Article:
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Anti-corruption efforts in Romania

Romania's Tudose clinches cabinet reshuffle amid anti-corruption drive

A reshuffle of Romania’s cabinet is due Friday after the forced departure of two ministers facing anti-corruption probes. Prime Minister Mihai Tudose has wrested backing from his Social Democrats for the shakeup.

Der rumänische sozialdemokratische Parteichef Liviu Dragnea spricht mit Ministerpräsident Mihai Tudose (Reuters/O.Ganea)

Premier Tudose (L) alongside Dragnea (R) after Thursday's marathon PSD talks

Tudose had himself threatened to resign during a dramatic six-hour meeting of the governing PSD party's executive late Thursday, but got the resignations of the two ministers in the end, according to reports from Bucharest.

Sevil Shhaideh and Rovana Plumb, regional development minister and European funds minister respectively, are allies of party chairman Liviu Dragnea, who in 2016 became ineligible to run for premier due to a vote-rigging conviction.

Past government attempts to weaken probes led early this year to large anti-corruption protests that were backed by centrist President Klaus Iohannis, who has powers to approve premiers.

Rumänien Proteste in Bukarest (Reuters/S. Nenov)

'Government without corruption," reads the sign

Analysts said the Social Democrats accepted the reshuffle rather than risk a search for a third prime minister in a few months.

PSD party members said a third resignation involved transport minister Razvan Cuc, who has been accused of taking too long to implement infrastructure projects.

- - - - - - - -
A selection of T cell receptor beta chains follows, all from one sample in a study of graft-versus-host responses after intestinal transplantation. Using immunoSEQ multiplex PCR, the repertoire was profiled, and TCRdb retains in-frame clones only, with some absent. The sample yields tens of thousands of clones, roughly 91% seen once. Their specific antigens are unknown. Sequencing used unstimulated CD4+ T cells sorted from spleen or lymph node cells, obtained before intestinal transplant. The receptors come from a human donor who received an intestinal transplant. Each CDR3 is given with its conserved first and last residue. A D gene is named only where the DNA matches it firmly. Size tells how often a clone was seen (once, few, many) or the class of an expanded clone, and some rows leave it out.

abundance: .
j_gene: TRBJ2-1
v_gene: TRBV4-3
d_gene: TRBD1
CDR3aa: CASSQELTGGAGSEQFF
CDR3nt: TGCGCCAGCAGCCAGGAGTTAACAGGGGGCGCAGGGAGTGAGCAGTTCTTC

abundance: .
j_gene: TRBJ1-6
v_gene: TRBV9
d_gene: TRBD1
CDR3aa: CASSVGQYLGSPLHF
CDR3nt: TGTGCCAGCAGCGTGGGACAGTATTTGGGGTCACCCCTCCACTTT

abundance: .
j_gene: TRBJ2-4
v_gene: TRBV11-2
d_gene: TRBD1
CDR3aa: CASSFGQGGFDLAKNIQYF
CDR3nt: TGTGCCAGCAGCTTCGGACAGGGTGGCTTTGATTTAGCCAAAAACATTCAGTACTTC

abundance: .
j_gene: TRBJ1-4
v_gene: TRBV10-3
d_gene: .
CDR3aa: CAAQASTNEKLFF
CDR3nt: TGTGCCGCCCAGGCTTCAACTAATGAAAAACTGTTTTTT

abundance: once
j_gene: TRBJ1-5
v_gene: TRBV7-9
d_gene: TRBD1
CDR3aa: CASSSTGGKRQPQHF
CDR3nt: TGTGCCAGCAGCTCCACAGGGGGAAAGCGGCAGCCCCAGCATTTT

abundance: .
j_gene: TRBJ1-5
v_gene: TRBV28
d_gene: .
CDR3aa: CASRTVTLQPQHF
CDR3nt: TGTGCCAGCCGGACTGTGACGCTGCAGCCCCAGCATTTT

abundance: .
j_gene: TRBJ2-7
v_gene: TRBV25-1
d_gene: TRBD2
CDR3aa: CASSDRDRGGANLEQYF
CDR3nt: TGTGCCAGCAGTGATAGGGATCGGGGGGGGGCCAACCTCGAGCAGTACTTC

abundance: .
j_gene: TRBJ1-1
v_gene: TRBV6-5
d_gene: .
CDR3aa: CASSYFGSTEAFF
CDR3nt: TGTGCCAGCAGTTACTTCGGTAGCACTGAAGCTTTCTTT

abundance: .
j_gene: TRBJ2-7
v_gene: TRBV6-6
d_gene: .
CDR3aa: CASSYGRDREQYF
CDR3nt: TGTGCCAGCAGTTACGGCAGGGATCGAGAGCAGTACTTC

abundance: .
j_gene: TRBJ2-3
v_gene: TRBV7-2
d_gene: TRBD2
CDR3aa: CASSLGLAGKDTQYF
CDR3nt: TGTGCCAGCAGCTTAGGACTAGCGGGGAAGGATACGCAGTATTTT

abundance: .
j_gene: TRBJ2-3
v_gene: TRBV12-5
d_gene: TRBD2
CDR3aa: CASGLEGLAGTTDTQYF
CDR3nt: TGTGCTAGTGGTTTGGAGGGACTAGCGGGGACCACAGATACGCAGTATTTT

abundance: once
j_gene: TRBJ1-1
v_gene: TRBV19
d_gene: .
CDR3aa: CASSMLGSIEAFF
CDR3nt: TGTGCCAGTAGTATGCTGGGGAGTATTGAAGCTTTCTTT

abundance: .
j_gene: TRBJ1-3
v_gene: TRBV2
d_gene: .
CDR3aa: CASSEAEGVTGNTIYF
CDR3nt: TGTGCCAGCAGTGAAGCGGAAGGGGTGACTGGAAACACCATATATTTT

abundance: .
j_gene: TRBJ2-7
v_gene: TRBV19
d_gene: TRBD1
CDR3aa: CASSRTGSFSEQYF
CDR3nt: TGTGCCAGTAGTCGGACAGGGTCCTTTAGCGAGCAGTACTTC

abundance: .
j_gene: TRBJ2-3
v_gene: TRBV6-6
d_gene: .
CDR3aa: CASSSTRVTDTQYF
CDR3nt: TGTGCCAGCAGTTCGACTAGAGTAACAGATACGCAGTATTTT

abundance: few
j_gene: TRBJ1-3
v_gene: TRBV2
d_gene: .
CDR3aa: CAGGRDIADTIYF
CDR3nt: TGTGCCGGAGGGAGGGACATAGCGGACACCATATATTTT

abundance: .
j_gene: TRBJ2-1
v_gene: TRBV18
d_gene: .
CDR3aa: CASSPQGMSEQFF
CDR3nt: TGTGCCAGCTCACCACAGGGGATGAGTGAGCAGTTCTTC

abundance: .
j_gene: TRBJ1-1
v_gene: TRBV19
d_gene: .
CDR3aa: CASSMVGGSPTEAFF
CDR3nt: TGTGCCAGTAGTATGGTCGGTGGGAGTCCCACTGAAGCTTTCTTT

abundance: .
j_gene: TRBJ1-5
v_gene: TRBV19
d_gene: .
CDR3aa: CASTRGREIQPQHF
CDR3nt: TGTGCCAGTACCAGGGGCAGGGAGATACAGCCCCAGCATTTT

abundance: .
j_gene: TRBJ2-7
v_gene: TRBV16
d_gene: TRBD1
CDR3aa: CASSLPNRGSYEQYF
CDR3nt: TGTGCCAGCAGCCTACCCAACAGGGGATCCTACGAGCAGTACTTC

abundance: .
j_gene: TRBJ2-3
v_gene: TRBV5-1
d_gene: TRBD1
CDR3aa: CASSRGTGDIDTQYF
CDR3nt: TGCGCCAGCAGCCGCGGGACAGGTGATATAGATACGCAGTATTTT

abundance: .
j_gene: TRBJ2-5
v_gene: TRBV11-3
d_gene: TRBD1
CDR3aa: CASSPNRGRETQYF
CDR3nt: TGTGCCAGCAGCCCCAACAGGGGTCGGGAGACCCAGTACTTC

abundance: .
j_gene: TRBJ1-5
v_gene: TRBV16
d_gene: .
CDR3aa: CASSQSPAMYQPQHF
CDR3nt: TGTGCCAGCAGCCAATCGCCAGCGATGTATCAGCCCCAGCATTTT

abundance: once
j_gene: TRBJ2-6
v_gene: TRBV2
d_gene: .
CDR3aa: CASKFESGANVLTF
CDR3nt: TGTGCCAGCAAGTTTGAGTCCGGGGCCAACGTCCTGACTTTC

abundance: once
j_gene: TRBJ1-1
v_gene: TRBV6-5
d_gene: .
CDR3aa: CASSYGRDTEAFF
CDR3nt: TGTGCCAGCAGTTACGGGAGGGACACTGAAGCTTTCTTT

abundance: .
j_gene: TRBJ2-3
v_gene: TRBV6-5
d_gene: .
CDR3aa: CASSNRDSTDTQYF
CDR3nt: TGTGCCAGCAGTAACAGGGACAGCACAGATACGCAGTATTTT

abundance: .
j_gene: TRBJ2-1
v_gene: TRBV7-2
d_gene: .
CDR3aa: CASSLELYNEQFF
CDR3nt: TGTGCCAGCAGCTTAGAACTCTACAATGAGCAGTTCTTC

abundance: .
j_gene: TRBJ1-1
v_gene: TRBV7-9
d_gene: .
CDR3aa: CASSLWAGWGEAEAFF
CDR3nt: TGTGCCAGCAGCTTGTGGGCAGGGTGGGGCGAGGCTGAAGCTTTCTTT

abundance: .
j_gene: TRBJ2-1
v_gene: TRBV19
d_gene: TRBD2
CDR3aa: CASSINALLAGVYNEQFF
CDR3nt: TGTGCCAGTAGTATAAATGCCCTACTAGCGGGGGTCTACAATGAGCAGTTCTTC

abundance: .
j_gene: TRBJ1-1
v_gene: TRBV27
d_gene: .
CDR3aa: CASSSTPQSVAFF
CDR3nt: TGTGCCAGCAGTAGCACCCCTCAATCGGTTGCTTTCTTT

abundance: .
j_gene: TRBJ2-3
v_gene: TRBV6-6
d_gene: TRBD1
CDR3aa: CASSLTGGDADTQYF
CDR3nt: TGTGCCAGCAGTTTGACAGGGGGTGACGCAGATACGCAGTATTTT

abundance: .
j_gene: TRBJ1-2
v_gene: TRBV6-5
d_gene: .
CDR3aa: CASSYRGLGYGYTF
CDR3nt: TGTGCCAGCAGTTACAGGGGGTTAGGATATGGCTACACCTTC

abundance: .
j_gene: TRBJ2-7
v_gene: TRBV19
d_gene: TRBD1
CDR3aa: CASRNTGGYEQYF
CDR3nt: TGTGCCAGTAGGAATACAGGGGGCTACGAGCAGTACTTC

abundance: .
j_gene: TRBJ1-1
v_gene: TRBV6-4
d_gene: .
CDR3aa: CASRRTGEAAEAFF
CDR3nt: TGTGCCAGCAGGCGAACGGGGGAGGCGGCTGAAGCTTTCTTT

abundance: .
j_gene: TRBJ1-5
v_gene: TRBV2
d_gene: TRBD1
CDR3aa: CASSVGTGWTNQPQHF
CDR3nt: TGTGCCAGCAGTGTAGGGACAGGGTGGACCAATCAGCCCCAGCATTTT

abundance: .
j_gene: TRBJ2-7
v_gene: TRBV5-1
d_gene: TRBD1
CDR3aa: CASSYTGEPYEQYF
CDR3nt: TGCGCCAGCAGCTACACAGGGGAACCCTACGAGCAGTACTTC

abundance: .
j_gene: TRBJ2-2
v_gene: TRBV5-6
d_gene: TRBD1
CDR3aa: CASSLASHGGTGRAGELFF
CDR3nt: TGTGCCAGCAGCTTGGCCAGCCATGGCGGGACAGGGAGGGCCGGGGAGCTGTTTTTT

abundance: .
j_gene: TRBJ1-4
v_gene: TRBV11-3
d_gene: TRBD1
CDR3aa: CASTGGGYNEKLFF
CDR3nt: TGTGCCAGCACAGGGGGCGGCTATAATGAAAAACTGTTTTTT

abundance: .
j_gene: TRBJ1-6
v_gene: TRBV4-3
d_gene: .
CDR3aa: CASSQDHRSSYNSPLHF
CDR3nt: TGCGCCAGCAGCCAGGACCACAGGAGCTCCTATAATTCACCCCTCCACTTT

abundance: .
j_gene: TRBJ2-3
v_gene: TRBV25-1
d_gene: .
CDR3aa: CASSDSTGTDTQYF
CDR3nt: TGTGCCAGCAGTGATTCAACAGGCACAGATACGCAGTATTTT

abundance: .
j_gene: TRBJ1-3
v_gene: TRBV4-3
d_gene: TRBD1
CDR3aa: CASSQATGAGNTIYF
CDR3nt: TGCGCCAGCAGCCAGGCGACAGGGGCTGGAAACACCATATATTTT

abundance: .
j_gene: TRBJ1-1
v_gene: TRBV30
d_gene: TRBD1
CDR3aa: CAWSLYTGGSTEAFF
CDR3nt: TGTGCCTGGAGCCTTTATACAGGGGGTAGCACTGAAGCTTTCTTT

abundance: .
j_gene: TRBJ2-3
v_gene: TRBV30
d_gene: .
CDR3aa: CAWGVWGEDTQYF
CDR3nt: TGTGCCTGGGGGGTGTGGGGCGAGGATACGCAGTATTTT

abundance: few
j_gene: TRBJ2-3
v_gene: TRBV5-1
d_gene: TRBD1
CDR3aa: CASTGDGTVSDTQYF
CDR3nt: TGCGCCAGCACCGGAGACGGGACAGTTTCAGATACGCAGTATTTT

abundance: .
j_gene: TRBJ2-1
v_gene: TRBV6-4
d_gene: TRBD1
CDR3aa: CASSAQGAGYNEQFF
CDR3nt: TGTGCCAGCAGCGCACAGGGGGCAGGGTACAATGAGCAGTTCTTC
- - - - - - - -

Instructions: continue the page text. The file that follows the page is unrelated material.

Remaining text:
Land transfer probe

In September, anti-corruption prosecutors said they were investigating Shhaideh and Plumb over 324 hectares (800 acres) of Danube riverbank land transferred in 2013 to the Teleorman county council and then leased to a private company.

Both have denied wrongdoing in the case closely watched by the EU's executive commission in Brussels.

Dragnea headed the Teleorman council for more than a decade until 2012 and has reportedly had business ties to the region.

Earlier in the week, Tudose said the corruption allegations surrounding Shhaideh and Plumb had created problems with the European Commission.

'Reality and perception'

"We have a reality and a perception," Tudose said. "The reality is the presumption of innocence, but the perception in Brussels is a different position."

The reshuffle, due to be finalized on Friday, follows the toppling of the ruling coalition's previous premier, Sorin Grindeanu, in June.

Transparency International ranks Romania as one of the most corrupt EU member nations. Brussels has its justice system under special monitoring.

ipj/bk (Reuters, dpa, AP)

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